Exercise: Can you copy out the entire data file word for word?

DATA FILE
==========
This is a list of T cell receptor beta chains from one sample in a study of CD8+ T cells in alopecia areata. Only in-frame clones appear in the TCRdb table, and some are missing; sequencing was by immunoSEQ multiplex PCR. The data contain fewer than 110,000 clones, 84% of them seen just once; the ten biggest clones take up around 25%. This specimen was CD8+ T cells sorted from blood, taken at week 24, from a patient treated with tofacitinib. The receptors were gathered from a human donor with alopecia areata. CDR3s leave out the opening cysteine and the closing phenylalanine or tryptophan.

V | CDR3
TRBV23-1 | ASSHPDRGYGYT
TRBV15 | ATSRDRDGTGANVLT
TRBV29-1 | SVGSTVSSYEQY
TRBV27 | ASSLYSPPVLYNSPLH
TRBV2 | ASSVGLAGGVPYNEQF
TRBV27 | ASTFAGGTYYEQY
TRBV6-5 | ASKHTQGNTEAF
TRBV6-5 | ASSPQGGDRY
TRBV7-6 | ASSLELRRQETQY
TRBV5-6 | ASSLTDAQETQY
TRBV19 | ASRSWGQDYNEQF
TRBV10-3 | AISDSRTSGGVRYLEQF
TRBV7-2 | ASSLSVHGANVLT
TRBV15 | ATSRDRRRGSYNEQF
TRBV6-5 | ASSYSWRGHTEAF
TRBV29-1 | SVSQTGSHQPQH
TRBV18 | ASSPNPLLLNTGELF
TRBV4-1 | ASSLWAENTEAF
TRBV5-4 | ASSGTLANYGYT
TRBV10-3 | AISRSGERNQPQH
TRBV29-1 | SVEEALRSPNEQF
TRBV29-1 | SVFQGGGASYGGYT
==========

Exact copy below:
This is a list of T cell receptor beta chains from one sample in a study of CD8+ T cells in alopecia areata. Only in-frame clones appear in the TCRdb table, and some are missing; sequencing was by immunoSEQ multiplex PCR. The data contain fewer than 110,000 clones, 84% of them seen just once; the ten biggest clones take up around 25%. This specimen was CD8+ T cells sorted from blood, taken at week 24, from a patient treated with tofacitinib. The receptors were gathered from a human donor with alopecia areata. CDR3s leave out the opening cysteine and the closing phenylalanine or tryptophan.

V | CDR3
TRBV23-1 | ASSHPDRGYGYT
TRBV15 | ATSRDRDGTGANVLT
TRBV29-1 | SVGSTVSSYEQY
TRBV27 | ASSLYSPPVLYNSPLH
TRBV2 | ASSVGLAGGVPYNEQF
TRBV27 | ASTFAGGTYYEQY
TRBV6-5 | ASKHTQGNTEAF
TRBV6-5 | ASSPQGGDRY
TRBV7-6 | ASSLELRRQETQY
TRBV5-6 | ASSLTDAQETQY
TRBV19 | ASRSWGQDYNEQF
TRBV10-3 | AISDSRTSGGVRYLEQF
TRBV7-2 | ASSLSVHGANVLT
TRBV15 | ATSRDRRRGSYNEQF
TRBV6-5 | ASSYSWRGHTEAF
TRBV29-1 | SVSQTGSHQPQH
TRBV18 | ASSPNPLLLNTGELF
TRBV4-1 | ASSLWAENTEAF
TRBV5-4 | ASSGTLANYGYT
TRBV10-3 | AISRSGERNQPQH
TRBV29-1 | SVEEALRSPNEQF
TRBV29-1 | SVFQGGGASYGGYT